Considerations:

If the agency employs people who’ve been there for 5-6 years, who like what they do, and have grown with the company – this is a good sign. Employee longevity speaks to both a healthy agency culture, as well as consistent client results. If the agency HR model is more “churn and burn,” where they hire young people who are using the agency as a stepping stone for their career and who have one foot out the door, prepare yourself for a lower quality of work. You don’t want your project to be a training model for junior staff - you want a team that has a proven track record of addressing challenges like yours.

Q: Do you specialize in one technology platform, or do you have the capabilities to produce digital experiences in a range of languages and platforms?

Considerations:

If the agency you’re considering working with specializes in one or two platforms or languages, they are likely to see these as the best case solution for any challenge that comes their way, even if another solution might be better suited. To get the best solution customized to your needs and goals, consider partnering with an agency that builds custom solutions that pull on a wide range of tools, languages and platforms. Another consideration is that if an agency outsources their UX work, they can’t easily coordinate and anticipate the implications for the developers and content strategists, which needs coordination and will expand the budget. Finally, consider that most agencies who outsource talent, mark up that cost and pass the increase on to their client.

Q: How detailed is the proposal and plan the agency is recommending?

Considerations:

Consider how much detail the agency you’re considering hiring is providing in their proposal. To protect yourself and also to ensure you understand what you’re paying for, it’s vital that you know exactly what goes into the project and the defined scope of work. Especially with apps and websites, you don’t know what gremlins could be in the code. If it is poorly written by junior developers, hidden bugs and sloppy logic could rear it’s ugly head later – costing you money, time, and headaches. Be sure to understand exactly what are you getting and ensure that it meets the needs of today and your anticipated future needs (so you don’t have to redo the entire thing all over again a year later).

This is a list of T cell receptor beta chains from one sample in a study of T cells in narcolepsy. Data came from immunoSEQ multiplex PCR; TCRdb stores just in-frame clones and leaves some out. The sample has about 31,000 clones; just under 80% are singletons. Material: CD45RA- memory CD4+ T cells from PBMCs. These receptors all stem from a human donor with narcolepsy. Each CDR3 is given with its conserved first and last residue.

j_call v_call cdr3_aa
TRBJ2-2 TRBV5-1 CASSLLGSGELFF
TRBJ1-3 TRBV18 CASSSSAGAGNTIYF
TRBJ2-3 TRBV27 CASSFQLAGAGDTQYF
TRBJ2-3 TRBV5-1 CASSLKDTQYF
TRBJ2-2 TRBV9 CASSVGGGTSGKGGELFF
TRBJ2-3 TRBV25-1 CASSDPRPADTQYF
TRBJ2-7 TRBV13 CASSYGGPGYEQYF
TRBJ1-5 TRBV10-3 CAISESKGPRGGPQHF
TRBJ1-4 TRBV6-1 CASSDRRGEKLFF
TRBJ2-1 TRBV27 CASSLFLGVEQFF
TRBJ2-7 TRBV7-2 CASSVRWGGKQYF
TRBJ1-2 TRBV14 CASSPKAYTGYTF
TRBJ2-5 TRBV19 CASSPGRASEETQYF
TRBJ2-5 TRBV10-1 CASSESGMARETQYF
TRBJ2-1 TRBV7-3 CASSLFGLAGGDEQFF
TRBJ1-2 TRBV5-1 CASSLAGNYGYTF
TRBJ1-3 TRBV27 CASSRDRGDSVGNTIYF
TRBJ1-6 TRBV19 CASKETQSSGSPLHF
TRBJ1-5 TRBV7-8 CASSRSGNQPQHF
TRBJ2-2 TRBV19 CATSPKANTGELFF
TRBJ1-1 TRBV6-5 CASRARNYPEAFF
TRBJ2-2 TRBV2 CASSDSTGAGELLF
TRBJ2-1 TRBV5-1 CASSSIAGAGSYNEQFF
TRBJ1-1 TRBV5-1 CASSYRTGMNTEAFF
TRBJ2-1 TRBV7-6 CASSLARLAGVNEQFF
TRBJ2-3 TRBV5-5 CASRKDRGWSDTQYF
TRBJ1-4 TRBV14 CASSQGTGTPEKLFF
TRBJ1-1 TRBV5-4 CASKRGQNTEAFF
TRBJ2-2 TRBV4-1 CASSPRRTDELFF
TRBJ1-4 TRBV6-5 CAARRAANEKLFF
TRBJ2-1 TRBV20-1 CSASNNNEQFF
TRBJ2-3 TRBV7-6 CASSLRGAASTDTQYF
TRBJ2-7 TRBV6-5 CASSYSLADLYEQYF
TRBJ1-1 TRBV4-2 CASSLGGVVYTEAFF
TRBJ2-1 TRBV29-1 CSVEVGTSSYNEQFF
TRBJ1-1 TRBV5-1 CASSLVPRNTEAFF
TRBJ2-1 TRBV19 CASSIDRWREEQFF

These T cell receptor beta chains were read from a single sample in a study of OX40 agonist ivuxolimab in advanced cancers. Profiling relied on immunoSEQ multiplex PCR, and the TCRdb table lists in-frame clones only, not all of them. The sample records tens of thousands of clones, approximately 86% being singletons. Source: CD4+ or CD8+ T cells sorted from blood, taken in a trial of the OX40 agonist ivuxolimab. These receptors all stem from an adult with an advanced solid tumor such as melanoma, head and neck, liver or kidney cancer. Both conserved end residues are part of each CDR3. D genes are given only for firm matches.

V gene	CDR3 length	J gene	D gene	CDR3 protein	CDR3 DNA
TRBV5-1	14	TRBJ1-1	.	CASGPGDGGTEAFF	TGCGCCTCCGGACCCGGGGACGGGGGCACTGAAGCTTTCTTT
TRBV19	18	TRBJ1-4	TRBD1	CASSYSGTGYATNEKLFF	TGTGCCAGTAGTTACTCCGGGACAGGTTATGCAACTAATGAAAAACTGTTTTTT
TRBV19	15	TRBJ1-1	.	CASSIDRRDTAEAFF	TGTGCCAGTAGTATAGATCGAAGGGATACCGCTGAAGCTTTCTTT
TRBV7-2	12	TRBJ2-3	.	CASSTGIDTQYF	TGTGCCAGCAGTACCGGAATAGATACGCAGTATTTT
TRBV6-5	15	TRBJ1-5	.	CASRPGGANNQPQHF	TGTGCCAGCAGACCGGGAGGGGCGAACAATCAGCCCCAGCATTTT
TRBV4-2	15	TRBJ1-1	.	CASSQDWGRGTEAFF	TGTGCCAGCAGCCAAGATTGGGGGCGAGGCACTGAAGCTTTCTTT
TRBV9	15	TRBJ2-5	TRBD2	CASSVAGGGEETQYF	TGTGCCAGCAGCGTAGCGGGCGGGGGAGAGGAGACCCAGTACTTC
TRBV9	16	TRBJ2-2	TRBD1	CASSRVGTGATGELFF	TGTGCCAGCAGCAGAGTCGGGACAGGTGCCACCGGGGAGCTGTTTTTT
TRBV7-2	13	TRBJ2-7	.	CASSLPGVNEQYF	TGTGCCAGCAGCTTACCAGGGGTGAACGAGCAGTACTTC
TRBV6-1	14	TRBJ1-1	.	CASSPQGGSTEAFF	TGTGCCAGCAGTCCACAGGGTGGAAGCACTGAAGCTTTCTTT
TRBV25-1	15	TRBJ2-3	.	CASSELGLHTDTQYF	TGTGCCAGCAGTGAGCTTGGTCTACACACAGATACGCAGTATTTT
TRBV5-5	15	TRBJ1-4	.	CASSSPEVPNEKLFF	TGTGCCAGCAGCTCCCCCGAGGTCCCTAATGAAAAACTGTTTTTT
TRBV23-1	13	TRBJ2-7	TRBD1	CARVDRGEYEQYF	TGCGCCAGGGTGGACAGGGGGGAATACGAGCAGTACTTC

The best way to ensure a successful project, and to set your company up for long-term success with a digital agency, is to ensure there is a well crafted plan to start your relationship. Whether this plan is simply to engage in a specific discovery method and build a plan, or if it’s a detailed breakdown at the start, a well formulated plan is critical. Few tools better demonstrate an understanding of your business and its needs, and showcase the creative and technical acumen to achieve those goals, than a detailed plan that clearly articulates your needs and the approach to meet them. Templated proposals that don’t speak to the specifics of your business, challenges, and needs can lead to problems as those ambiguities arise in the execution of a project. Similarly, a plan that has not been sufficiently formulated can often result in “forgotten” deliverables – impacting budgets, timelines, and overall success.

We hope that these suggested questions help guide you to a successful and happy relationship with whichever agency you end up contracting.